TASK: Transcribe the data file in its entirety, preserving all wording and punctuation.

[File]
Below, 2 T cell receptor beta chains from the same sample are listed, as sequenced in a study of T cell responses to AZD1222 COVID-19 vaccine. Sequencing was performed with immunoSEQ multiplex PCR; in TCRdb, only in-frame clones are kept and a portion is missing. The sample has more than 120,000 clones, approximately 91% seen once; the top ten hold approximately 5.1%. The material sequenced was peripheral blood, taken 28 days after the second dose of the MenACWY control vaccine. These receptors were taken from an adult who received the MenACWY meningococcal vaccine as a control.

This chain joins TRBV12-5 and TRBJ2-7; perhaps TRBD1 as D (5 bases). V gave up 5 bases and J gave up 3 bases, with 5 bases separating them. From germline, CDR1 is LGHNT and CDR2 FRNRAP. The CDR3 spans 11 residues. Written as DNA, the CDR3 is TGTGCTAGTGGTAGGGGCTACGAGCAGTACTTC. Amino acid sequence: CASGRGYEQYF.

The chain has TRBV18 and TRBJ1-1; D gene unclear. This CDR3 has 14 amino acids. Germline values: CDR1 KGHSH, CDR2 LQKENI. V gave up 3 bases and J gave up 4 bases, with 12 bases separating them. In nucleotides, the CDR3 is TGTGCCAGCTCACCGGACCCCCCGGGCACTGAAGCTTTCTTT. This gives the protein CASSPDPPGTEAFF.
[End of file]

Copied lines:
Below, 2 T cell receptor beta chains from the same sample are listed, as sequenced in a study of T cell responses to AZD1222 COVID-19 vaccine. Sequencing was performed with immunoSEQ multiplex PCR; in TCRdb, only in-frame clones are kept and a portion is missing. The sample has more than 120,000 clones, approximately 91% seen once; the top ten hold approximately 5.1%. The material sequenced was peripheral blood, taken 28 days after the second dose of the MenACWY control vaccine. These receptors were taken from an adult who received the MenACWY meningococcal vaccine as a control.

This chain joins TRBV12-5 and TRBJ2-7; perhaps TRBD1 as D (5 bases). V gave up 5 bases and J gave up 3 bases, with 5 bases separating them. From germline, CDR1 is LGHNT and CDR2 FRNRAP. The CDR3 spans 11 residues. Written as DNA, the CDR3 is TGTGCTAGTGGTAGGGGCTACGAGCAGTACTTC. Amino acid sequence: CASGRGYEQYF.

The chain has TRBV18 and TRBJ1-1; D gene unclear. This CDR3 has 14 amino acids. Germline values: CDR1 KGHSH, CDR2 LQKENI. V gave up 3 bases and J gave up 4 bases, with 12 bases separating them. In nucleotides, the CDR3 is TGTGCCAGCTCACCGGACCCCCCGGGCACTGAAGCTTTCTTT. This gives the protein CASSPDPPGTEAFF.